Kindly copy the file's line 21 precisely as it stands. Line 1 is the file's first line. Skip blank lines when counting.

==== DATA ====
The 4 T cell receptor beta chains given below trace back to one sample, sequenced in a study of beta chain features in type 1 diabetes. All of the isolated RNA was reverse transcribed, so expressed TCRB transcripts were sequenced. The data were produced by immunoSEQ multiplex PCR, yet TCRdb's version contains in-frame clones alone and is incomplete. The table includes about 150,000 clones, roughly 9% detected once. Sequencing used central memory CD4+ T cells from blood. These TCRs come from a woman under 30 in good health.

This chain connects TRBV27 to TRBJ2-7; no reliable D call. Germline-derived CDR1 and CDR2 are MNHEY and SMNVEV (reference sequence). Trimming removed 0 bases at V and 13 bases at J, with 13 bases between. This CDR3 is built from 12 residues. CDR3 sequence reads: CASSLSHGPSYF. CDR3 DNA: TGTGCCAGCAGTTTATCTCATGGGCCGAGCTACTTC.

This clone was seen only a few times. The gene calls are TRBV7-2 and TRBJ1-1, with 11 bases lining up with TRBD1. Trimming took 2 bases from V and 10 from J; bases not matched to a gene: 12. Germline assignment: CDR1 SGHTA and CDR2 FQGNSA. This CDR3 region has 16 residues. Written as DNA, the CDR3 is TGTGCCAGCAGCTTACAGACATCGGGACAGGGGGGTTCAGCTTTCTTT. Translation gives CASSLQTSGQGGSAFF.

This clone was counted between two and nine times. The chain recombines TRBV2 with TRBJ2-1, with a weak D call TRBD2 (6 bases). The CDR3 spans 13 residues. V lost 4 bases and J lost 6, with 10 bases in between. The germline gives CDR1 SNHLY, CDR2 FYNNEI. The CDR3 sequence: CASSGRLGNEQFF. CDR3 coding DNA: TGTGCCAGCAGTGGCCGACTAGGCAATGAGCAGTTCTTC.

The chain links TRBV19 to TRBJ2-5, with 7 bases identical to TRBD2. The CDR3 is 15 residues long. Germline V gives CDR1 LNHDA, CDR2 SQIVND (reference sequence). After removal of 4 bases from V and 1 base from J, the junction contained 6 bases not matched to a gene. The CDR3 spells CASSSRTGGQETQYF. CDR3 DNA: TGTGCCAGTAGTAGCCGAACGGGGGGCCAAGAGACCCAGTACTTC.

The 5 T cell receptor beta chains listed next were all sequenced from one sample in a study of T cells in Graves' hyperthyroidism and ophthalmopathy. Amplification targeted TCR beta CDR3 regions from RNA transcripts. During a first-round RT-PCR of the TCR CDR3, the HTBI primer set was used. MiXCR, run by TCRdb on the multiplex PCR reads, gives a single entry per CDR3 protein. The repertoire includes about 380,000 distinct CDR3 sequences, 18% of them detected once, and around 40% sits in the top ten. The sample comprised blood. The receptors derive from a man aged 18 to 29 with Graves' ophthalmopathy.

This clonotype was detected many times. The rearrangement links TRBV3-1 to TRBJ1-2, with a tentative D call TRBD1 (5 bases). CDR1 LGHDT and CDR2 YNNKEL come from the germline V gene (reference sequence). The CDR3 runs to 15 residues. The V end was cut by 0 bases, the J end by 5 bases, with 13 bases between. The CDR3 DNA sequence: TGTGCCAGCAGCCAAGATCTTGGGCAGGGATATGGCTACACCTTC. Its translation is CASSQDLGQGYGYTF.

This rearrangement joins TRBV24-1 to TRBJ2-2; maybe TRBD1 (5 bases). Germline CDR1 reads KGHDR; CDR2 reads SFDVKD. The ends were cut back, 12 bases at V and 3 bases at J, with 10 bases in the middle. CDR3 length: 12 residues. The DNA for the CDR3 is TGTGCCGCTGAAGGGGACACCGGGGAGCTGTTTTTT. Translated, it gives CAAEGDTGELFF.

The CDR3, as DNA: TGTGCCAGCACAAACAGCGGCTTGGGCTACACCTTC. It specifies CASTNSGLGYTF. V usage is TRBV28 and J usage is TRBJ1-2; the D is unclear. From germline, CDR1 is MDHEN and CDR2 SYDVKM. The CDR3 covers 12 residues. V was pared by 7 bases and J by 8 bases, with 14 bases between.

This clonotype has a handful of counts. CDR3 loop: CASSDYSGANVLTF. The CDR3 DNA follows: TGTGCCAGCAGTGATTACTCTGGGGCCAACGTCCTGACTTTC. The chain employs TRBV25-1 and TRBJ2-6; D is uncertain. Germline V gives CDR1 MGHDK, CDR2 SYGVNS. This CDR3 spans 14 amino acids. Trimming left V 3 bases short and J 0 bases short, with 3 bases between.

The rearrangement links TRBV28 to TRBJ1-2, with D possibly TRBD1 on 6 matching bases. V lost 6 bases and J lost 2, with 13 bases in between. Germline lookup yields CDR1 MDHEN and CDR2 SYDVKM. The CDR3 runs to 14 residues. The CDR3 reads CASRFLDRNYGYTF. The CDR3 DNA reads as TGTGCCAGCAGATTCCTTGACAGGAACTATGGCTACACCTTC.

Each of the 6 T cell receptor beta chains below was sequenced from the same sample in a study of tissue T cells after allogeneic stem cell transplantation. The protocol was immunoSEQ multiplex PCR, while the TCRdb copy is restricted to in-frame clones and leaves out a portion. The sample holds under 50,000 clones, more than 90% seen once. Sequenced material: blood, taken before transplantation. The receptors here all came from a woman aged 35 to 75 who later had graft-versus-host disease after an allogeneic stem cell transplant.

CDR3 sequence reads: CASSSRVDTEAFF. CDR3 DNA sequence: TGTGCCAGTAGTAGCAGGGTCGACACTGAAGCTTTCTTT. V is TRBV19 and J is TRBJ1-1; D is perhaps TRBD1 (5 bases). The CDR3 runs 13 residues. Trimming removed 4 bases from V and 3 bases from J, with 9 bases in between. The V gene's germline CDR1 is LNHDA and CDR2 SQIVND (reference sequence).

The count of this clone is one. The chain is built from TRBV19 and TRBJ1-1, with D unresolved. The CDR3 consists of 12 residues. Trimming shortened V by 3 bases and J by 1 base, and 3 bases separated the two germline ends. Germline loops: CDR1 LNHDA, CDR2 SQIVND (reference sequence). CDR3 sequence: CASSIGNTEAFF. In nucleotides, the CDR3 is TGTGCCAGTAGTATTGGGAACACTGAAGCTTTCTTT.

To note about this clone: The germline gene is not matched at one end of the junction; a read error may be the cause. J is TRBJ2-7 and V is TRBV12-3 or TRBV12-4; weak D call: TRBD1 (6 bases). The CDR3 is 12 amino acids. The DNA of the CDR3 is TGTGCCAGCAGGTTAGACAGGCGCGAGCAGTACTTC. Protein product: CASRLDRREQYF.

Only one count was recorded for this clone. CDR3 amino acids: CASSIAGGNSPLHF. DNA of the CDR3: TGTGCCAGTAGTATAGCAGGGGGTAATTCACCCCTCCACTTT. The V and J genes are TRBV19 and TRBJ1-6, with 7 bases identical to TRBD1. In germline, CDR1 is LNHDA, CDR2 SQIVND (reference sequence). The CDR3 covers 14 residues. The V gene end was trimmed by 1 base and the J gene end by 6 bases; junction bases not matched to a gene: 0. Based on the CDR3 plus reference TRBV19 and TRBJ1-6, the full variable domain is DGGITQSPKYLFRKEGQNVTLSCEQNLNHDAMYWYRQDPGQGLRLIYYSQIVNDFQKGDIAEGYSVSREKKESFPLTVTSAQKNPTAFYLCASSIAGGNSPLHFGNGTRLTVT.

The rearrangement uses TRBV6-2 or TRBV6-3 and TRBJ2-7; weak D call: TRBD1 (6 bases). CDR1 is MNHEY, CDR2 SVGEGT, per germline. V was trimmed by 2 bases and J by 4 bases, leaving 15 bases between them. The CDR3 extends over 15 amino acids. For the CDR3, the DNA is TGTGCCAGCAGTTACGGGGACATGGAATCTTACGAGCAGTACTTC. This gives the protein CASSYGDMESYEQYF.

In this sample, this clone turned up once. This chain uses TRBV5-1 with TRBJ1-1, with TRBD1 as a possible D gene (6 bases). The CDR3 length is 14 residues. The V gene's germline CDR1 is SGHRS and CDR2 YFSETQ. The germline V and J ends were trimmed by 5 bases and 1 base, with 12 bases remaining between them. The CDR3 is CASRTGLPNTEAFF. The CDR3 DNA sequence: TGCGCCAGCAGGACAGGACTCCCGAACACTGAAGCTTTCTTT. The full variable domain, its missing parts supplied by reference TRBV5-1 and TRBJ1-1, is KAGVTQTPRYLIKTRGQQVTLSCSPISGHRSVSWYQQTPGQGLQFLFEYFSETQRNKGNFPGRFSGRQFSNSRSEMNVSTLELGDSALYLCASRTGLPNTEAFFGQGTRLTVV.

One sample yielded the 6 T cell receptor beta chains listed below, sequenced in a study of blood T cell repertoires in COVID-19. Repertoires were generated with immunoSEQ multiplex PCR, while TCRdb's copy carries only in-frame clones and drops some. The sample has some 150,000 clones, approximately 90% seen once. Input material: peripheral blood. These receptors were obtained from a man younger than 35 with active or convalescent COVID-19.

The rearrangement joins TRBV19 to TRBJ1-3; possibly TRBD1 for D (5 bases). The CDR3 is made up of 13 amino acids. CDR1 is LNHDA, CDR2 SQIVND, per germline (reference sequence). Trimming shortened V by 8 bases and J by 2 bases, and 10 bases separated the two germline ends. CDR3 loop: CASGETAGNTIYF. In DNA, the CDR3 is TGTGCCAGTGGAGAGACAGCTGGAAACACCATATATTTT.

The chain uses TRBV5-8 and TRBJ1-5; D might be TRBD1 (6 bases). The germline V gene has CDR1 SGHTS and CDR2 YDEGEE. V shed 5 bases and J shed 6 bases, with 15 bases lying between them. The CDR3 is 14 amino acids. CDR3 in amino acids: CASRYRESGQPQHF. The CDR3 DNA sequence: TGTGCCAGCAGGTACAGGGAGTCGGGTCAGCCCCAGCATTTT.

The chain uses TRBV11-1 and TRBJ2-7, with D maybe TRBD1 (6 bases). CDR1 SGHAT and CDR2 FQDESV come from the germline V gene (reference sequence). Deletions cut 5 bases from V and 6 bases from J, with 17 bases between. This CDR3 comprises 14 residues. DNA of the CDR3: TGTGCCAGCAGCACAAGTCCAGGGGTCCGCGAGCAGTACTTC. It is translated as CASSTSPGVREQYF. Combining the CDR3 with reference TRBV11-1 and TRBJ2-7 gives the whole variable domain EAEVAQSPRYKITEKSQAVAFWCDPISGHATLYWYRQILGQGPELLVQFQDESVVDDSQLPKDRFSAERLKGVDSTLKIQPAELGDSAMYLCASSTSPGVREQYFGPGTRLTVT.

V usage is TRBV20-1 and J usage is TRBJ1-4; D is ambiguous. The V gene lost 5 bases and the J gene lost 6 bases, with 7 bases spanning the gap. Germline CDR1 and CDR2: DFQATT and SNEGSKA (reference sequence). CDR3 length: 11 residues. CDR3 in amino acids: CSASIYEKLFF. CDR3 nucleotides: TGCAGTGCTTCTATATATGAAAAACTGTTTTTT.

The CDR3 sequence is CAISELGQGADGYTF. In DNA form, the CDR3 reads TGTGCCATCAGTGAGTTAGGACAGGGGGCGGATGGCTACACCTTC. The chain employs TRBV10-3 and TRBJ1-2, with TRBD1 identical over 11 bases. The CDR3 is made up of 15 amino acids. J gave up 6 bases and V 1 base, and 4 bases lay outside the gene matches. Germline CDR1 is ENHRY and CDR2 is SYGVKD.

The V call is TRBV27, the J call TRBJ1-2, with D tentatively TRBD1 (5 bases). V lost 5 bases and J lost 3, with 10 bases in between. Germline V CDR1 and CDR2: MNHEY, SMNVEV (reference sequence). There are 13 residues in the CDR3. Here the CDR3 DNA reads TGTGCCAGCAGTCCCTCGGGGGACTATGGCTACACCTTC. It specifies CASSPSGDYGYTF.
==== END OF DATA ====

The chain uses TRBV5-8 and TRBJ1-5; D might be TRBD1 (6 bases). The germline V gene has CDR1 SGHTS and CDR2 YDEGEE. V shed 5 bases and J shed 6 bases, with 15 bases lying between them. The CDR3 is 14 amino acids. CDR3 in amino acids: CASRYRESGQPQHF. The CDR3 DNA sequence: TGTGCCAGCAGGTACAGGGAGTCGGGTCAGCCCCAGCATTTT.